Deadpool can take many forms in a story from a completely slapstick goofball to a psychotic who happens to crack wise. There are so many character traits writers can use to make Deadpool their own (like how he talks to himself in captions or openly). Regardless of what version you like the most you have to admit one of the more entertaining flavors of this character is when he’s properly paired with a sidekick. That brings us to Marvel’s latest Deadpool Classic, which collects five different stories with many different sidekick pairings which all work in varying ways.
So what’s it about?
The official summary reads:
Deadpool clashes with the X-Men in adventures that give new meaning to the word “classic”! First, a bromance is rekindled as Deadpool and Cable – the Merc with the Mouth and the Soldier with the Shoulders – face a fight for the future! Then, learn the secret shared history of the Regeneratin’ Degenerate and the Ragin’ Cajun as Wade and Gambit take on one last job together! Plus: the murder of Forbush Man sparks fears that someone is targeting Marvel’s funniest characters for death. Deadpool must act before someone bumps off Squirrel Girl, Rocket Raccoon, Groot, Ant-Man, Howard the Duck and…the Punisher?!
Can I jump in easily?
This volume collects stories that are relatively new, with many coming out only in the last two years. Each story is self contained and only requires you to know Deadpool’s average schtick. If you’re buying Deadpool Classic Vol. 21 you probably like the character so the answer is yes.
Reason 1: Deadpool and Cable have the most interesting adventures.
After a brief holiday special (with Deadpool teaming up with Hawkeye in a hilarious tale by Gerry Duggan and Danilo S. Beyruth) Deadpool teams up with Cable in the story “Deadpool & Cable: Split Second.” In this three parter (which was included in our Greatest Deadpool Moments of 2016), writer Fabian Nicieza and artist Reilly Brown tell quite a cool time travel story. It’s well plotted and paced and never too confusing (unless it wants to be). It essentially rewrites the Cable/Deadpool backstory, revealing things we never knew. It also ties in a time travel scientist and a big twist at the end. Deadpool isn’t quite as cooky in this one–maybe it’s because Cable grounds him more than anybody else–but he’s still funny enough. It’s nice to see this version of Deadpool because he’s been so over the top with the slapstick over the years it’s easy to forget he can get pretty serious.
10 dollars says this exact shot shows up in Deadpool 2.
Reason 2: A murder mystery wrapped in a team up round robin.
This collection ends with “Deadpool: Too Soon,” written by Joshua Corin with art by Todd Nauck. Originally published as a digital comic, this four part story has Deadpool asking Squirrel Girl, Punisher, Howard the Duck, Forbush Man, Rocket, and Groot to a mysterious mansion. The plotting of this story is quite good, first showcasing how irritated these heroes can get when in a room with Deadpool and then having him team up with each in subsequent issues. Corin writes a solid Deadpool with a flair of comedic genius at times that made me think bits of dialogue would be great in a film. He gets his money’s worth with this supporting cast who are all a bit strange in their own ways (although Punisher is basically a murderer which does seem odd). It’s fun to see how Deadpool can riff off these oddballs and ultimately save the day while he does it.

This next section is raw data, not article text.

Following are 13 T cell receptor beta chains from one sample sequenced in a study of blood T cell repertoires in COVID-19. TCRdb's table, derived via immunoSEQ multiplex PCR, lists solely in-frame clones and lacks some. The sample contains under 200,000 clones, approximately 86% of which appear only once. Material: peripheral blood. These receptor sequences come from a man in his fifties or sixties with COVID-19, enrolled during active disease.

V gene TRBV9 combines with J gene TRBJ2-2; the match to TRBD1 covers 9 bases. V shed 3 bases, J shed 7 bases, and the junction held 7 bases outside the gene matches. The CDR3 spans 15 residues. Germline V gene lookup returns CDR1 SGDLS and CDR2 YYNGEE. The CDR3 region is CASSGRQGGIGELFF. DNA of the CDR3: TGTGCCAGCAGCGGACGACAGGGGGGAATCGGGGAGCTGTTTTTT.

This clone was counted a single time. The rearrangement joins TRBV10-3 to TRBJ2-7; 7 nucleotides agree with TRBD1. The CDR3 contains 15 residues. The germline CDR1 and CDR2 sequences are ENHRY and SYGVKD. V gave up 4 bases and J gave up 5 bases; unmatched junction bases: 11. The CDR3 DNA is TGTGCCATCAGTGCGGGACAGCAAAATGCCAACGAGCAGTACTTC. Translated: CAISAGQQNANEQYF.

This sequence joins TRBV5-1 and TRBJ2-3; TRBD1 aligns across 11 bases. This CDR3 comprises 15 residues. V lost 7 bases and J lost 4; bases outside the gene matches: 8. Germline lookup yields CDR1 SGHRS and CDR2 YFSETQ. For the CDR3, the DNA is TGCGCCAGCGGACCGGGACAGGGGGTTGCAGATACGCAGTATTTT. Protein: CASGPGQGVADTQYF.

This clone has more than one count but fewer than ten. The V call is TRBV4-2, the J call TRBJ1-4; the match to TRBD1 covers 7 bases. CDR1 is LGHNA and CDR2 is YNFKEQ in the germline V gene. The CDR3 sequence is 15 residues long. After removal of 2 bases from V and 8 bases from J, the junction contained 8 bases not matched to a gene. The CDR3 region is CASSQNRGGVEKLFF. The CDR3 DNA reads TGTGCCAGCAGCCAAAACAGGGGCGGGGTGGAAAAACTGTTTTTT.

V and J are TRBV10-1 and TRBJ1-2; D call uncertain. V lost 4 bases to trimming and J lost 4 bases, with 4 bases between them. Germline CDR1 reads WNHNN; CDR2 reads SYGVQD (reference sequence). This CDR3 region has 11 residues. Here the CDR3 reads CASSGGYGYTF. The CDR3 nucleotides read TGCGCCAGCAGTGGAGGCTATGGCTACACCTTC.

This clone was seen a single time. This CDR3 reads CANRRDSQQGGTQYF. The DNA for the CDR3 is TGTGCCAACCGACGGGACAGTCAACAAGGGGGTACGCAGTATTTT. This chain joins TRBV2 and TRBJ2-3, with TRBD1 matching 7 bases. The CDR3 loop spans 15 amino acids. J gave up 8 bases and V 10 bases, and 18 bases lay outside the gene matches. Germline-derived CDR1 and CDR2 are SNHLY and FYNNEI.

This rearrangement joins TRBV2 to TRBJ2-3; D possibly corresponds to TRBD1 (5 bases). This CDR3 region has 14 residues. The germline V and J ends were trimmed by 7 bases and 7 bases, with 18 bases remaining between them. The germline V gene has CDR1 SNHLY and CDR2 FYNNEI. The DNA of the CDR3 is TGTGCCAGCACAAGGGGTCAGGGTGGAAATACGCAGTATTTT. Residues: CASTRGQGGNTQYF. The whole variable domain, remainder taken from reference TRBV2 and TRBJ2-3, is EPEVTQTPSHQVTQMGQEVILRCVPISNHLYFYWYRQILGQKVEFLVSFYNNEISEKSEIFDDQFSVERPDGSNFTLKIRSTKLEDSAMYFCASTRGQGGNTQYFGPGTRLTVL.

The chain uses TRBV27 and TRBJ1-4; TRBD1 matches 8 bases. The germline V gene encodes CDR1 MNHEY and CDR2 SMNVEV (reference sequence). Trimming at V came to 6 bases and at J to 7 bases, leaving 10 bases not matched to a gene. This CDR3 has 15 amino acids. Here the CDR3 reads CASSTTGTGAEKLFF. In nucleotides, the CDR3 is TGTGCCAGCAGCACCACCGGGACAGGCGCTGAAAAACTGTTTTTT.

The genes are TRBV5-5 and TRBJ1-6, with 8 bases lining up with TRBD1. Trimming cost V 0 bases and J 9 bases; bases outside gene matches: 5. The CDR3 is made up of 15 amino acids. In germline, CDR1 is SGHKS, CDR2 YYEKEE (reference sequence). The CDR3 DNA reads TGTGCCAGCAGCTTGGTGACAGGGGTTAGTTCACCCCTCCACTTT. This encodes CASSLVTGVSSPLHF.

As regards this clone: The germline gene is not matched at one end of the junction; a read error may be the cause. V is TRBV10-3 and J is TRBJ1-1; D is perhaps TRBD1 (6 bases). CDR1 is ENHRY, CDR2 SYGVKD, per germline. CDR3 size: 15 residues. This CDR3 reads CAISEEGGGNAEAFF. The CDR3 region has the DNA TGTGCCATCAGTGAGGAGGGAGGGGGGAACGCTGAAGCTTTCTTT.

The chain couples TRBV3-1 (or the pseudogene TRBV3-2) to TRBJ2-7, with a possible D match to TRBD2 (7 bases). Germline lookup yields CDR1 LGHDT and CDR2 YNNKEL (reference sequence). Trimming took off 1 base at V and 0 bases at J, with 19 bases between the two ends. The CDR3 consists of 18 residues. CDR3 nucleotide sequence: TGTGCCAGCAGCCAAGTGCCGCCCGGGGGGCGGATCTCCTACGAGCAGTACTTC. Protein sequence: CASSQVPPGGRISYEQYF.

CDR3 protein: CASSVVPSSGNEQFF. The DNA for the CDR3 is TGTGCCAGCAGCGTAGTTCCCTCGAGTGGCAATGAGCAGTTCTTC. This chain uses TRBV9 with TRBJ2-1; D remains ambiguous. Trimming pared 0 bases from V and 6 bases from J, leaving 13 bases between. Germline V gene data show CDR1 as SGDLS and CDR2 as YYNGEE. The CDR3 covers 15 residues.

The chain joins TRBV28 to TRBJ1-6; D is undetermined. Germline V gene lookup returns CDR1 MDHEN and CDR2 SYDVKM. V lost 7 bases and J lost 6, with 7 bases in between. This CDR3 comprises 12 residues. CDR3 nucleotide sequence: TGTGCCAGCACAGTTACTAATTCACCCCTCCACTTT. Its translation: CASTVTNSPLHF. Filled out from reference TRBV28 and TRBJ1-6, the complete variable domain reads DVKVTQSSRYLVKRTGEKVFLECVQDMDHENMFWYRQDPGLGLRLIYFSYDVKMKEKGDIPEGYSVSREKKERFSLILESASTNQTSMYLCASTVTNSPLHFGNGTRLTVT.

Reason 3: Gambit and Deadpool go way back.
In one of the more tightly written stories entitled “Deadpool v Gambit: The V Stands for Vs.,” Ben Acker and Ben Blacker write a five part story that reveals that while Gambit and Deadpool have worked together off and on for a while, they just don’t trust other. This leads to double crosses, backstabbing, and Asgardian gods showing up to wrap things up. It’s quite interesting to see how much these writers can stuff into the story from using a somewhat unknown character like Fat Cobra, to giving Deadpool the power of the Iron Fist. There’s a lot going on, but something you’ll never lose sight of is Gambit and Deadpool’s dynamic. They work well together since they are both off and on criminals, but also because they have chips on their shoulders. There is also a great bit involving Spider-Man and Deadpool that kicks things off.
These two have a history. Who knew?! You do now!
Reasons to be wary?
This collection reads at a very fast clip until you get to the “Deadpool: Too Soon?” storyline. It’s not so much boring, but the story reads in a clunky sort of way. You can tell it was originally made for digital reading. The Infinite Comics utilize panels to create motion so there might be a close up of a foot with a bit of dialogue that creates a sense of movement when you flip forward to the next panel. It works great on a tablet, but in the full page comic format it looks a bit stunted and off. The dialogue is good and the story is crazy, but there’s just a hiccup or two in how it reads.
The only other issue I had was how the “Deadpool v Gambit” story ends. It ends in an abrupt way as if there were more issues planned but the arc was cut short. It’s possible this isn’t true, but it still reads like it’s rushing to wrap things up.
Is there a rationale to the reasons?
The truth about Deadpool is he’s a comedic character more often than not and with comedy you can do so many more things in a duo format. Deadpool shines alone, but in a duo he can truly excel and this new collection proves that. Either with the straight man that is Cable, or the ridiculous Squirrel Girl, Deadpool can riff and be humorous in different ways. He’s also infinitely more interesting when other characters are reflecting on his bizarre behaviors.
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